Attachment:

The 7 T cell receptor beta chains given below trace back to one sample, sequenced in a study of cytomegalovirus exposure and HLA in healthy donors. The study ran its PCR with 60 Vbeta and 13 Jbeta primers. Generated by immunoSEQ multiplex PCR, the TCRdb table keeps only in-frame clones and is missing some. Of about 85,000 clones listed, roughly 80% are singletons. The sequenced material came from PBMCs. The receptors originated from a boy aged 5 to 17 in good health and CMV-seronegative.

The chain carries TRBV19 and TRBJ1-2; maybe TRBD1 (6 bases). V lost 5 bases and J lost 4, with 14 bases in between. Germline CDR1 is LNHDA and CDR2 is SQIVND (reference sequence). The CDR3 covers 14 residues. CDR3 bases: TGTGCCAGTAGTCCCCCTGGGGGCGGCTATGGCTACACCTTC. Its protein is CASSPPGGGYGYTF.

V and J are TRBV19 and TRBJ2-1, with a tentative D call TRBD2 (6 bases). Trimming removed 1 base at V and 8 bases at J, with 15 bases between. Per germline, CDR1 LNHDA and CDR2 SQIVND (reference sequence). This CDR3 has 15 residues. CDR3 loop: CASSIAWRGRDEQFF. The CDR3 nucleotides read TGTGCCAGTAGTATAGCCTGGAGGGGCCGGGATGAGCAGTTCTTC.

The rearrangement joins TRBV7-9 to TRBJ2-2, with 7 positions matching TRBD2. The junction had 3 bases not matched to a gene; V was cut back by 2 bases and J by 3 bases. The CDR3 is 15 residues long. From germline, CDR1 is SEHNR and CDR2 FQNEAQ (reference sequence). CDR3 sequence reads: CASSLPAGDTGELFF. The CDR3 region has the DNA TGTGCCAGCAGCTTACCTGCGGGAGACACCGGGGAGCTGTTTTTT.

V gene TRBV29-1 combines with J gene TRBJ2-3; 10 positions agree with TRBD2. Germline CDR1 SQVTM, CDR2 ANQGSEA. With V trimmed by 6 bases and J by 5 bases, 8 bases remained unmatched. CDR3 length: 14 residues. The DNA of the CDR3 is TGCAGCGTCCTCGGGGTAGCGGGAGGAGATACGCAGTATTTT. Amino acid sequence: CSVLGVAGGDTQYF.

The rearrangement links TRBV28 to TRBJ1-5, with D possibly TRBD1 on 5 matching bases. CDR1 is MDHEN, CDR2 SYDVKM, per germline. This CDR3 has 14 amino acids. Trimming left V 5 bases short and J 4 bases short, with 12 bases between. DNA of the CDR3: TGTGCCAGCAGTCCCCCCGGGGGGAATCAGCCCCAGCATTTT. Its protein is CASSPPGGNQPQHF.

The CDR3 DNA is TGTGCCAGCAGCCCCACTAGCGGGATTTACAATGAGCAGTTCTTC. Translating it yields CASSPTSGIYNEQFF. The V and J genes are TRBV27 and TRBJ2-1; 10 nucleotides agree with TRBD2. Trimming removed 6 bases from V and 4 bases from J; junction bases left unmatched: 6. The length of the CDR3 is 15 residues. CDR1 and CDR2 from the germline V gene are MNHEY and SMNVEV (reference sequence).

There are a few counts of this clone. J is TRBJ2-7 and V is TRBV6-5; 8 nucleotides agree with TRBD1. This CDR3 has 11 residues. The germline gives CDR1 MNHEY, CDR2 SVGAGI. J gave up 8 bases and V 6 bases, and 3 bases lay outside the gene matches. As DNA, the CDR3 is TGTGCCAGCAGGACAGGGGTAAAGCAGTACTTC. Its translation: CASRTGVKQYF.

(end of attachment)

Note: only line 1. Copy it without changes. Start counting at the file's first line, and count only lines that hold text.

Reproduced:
The 7 T cell receptor beta chains given below trace back to one sample, sequenced in a study of cytomegalovirus exposure and HLA in healthy donors. The study ran its PCR with 60 Vbeta and 13 Jbeta primers. Generated by immunoSEQ multiplex PCR, the TCRdb table keeps only in-frame clones and is missing some. Of about 85,000 clones listed, roughly 80% are singletons. The sequenced material came from PBMCs. The receptors originated from a boy aged 5 to 17 in good health and CMV-seronegative.